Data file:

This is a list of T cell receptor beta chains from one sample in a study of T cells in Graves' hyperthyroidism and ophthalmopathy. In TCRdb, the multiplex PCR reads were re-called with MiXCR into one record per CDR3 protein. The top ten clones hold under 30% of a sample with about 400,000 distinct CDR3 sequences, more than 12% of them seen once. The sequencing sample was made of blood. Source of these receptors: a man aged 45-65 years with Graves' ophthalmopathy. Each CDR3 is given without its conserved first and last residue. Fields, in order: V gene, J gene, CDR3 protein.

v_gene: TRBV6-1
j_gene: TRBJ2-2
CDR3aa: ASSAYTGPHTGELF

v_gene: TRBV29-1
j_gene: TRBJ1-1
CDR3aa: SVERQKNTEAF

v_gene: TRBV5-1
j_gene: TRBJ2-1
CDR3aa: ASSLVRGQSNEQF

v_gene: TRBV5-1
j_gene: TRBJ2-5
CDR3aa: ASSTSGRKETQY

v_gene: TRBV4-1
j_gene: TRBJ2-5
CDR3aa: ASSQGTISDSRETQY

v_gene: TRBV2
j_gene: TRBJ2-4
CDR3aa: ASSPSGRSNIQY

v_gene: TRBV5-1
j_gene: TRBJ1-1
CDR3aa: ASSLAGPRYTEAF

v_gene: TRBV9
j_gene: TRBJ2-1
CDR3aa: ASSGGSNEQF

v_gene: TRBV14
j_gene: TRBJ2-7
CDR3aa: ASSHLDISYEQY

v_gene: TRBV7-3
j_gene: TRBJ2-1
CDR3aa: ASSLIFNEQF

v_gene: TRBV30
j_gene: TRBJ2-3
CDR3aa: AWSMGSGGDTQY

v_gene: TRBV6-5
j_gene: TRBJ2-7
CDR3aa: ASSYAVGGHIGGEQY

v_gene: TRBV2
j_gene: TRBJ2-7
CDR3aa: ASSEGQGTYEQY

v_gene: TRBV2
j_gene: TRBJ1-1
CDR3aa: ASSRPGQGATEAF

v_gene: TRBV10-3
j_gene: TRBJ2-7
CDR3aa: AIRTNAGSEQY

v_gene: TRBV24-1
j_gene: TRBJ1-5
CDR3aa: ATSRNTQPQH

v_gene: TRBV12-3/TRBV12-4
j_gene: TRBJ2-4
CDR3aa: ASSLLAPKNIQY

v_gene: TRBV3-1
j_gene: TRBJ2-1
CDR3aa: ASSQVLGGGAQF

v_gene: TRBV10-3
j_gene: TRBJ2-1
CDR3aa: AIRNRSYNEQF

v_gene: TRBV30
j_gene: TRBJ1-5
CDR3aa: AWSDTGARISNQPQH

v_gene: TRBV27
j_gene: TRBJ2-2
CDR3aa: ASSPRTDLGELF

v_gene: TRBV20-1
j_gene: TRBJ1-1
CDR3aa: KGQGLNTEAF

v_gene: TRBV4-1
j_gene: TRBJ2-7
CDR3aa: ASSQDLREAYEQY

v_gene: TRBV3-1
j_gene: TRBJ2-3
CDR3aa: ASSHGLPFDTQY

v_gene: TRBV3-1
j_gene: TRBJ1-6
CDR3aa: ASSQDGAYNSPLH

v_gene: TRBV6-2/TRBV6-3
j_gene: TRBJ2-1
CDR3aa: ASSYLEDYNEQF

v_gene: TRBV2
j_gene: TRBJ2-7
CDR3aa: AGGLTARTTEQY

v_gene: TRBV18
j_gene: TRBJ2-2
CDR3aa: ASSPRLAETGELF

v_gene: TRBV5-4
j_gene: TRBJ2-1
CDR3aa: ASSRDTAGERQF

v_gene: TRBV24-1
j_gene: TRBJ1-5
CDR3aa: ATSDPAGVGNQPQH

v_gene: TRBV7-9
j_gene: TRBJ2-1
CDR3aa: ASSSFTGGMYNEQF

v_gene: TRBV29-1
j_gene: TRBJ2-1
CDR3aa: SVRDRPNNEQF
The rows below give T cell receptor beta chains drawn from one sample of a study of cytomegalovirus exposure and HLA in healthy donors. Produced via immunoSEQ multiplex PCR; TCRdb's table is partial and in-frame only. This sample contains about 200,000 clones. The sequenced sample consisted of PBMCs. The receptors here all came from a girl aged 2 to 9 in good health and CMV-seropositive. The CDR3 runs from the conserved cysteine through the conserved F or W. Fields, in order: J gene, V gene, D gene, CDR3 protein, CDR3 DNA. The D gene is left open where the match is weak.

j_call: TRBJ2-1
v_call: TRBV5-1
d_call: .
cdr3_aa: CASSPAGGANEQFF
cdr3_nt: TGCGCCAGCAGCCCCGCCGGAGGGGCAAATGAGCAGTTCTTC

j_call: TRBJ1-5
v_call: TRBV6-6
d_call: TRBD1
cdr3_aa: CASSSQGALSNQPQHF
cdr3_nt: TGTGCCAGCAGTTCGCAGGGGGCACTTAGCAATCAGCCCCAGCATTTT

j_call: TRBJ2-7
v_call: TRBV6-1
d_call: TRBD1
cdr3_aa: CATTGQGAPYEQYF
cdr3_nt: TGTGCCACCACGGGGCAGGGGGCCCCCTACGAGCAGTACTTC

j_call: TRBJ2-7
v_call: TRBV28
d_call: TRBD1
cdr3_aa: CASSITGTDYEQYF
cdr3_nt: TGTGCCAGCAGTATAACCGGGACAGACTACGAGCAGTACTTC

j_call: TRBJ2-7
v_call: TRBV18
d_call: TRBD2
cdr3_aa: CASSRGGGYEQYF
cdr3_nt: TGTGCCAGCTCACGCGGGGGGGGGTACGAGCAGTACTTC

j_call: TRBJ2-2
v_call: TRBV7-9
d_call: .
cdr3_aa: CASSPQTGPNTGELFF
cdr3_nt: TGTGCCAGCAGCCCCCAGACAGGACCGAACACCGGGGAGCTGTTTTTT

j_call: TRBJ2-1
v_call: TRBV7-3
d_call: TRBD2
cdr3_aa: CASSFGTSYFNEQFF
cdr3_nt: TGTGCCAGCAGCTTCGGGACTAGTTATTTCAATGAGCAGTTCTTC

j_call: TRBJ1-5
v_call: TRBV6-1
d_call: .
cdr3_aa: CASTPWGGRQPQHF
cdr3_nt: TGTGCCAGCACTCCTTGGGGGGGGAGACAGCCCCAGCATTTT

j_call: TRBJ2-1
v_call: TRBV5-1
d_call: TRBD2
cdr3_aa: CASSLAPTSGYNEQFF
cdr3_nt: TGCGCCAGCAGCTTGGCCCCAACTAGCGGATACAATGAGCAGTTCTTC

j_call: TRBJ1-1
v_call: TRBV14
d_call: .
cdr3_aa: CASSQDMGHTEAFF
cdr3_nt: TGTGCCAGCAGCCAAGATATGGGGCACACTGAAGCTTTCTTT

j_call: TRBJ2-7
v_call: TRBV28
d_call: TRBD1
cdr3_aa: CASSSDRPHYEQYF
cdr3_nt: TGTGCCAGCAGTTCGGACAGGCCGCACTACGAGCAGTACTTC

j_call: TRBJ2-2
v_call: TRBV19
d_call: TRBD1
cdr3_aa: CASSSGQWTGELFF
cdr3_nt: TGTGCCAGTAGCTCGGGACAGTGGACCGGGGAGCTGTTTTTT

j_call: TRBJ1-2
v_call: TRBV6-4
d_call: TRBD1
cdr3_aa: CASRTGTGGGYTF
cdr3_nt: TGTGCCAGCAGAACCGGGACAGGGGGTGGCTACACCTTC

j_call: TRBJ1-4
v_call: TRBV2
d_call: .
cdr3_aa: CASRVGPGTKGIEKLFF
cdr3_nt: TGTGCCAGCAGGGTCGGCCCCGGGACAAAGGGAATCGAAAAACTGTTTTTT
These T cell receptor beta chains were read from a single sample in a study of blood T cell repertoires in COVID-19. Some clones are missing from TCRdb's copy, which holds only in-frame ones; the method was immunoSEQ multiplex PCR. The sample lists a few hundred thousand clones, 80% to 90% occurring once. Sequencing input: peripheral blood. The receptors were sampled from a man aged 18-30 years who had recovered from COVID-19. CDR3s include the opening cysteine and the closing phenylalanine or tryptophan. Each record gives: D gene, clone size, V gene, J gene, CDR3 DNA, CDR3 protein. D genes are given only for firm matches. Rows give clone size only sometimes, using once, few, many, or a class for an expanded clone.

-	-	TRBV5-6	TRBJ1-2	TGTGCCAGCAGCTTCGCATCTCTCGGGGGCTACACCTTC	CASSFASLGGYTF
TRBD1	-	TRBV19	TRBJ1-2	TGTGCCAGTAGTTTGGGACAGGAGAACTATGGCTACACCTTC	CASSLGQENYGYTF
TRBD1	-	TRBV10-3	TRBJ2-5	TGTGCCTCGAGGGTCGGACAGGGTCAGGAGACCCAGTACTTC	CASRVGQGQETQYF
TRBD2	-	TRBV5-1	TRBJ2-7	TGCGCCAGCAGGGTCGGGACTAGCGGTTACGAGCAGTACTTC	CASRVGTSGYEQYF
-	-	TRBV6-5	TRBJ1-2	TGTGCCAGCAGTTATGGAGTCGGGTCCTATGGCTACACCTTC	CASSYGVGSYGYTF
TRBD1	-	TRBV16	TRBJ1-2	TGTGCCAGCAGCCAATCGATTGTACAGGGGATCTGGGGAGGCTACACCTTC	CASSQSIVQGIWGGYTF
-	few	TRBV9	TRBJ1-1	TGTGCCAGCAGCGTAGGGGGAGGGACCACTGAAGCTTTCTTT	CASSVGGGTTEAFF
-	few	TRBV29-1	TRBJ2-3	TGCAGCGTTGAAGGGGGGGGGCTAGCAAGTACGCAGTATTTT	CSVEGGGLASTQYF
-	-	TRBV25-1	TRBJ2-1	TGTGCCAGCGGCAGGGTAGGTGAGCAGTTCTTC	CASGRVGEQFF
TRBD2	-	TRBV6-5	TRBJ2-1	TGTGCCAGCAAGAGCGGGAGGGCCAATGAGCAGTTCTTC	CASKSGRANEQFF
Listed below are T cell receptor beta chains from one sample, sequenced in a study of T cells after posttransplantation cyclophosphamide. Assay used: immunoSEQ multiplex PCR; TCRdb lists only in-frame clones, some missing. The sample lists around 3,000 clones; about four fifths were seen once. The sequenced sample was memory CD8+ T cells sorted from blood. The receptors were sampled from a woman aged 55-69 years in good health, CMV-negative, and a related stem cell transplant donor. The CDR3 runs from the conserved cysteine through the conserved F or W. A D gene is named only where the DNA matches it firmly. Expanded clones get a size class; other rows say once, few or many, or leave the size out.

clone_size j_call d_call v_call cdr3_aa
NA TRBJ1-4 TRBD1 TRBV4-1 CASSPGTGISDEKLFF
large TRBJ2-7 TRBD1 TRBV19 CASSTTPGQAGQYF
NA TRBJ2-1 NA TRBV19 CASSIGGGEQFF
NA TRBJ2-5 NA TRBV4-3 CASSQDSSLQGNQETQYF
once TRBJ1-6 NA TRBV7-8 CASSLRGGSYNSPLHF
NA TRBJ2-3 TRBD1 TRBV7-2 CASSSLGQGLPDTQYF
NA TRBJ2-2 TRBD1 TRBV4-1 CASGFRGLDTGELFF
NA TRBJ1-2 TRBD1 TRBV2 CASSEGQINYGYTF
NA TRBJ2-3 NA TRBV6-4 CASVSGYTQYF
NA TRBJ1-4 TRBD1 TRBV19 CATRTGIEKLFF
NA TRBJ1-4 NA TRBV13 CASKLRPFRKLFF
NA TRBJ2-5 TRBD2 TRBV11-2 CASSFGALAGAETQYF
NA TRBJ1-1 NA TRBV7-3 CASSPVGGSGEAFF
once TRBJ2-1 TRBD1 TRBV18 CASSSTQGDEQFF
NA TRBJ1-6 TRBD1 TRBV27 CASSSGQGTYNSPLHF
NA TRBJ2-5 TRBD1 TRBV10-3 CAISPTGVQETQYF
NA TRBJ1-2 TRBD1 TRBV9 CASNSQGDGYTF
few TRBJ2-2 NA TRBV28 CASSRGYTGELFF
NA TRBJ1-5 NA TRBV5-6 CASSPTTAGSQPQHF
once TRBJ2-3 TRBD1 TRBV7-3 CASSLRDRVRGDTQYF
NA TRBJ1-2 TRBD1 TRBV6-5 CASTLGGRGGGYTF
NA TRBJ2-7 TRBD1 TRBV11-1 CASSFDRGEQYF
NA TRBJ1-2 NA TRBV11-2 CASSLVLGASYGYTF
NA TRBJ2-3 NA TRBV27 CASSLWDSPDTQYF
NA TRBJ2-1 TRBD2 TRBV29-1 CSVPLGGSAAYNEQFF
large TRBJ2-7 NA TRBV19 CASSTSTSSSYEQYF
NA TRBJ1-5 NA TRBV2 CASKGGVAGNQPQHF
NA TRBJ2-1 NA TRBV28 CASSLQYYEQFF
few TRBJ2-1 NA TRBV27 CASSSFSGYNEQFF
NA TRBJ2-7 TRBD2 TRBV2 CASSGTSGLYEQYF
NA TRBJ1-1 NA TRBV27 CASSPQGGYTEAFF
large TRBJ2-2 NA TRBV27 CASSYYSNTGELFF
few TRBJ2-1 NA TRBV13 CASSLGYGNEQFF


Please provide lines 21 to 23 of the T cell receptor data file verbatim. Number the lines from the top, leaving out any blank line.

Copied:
j_gene: TRBJ1-1
CDR3aa: ASSLAGPRYTEAF

v_gene: TRBV9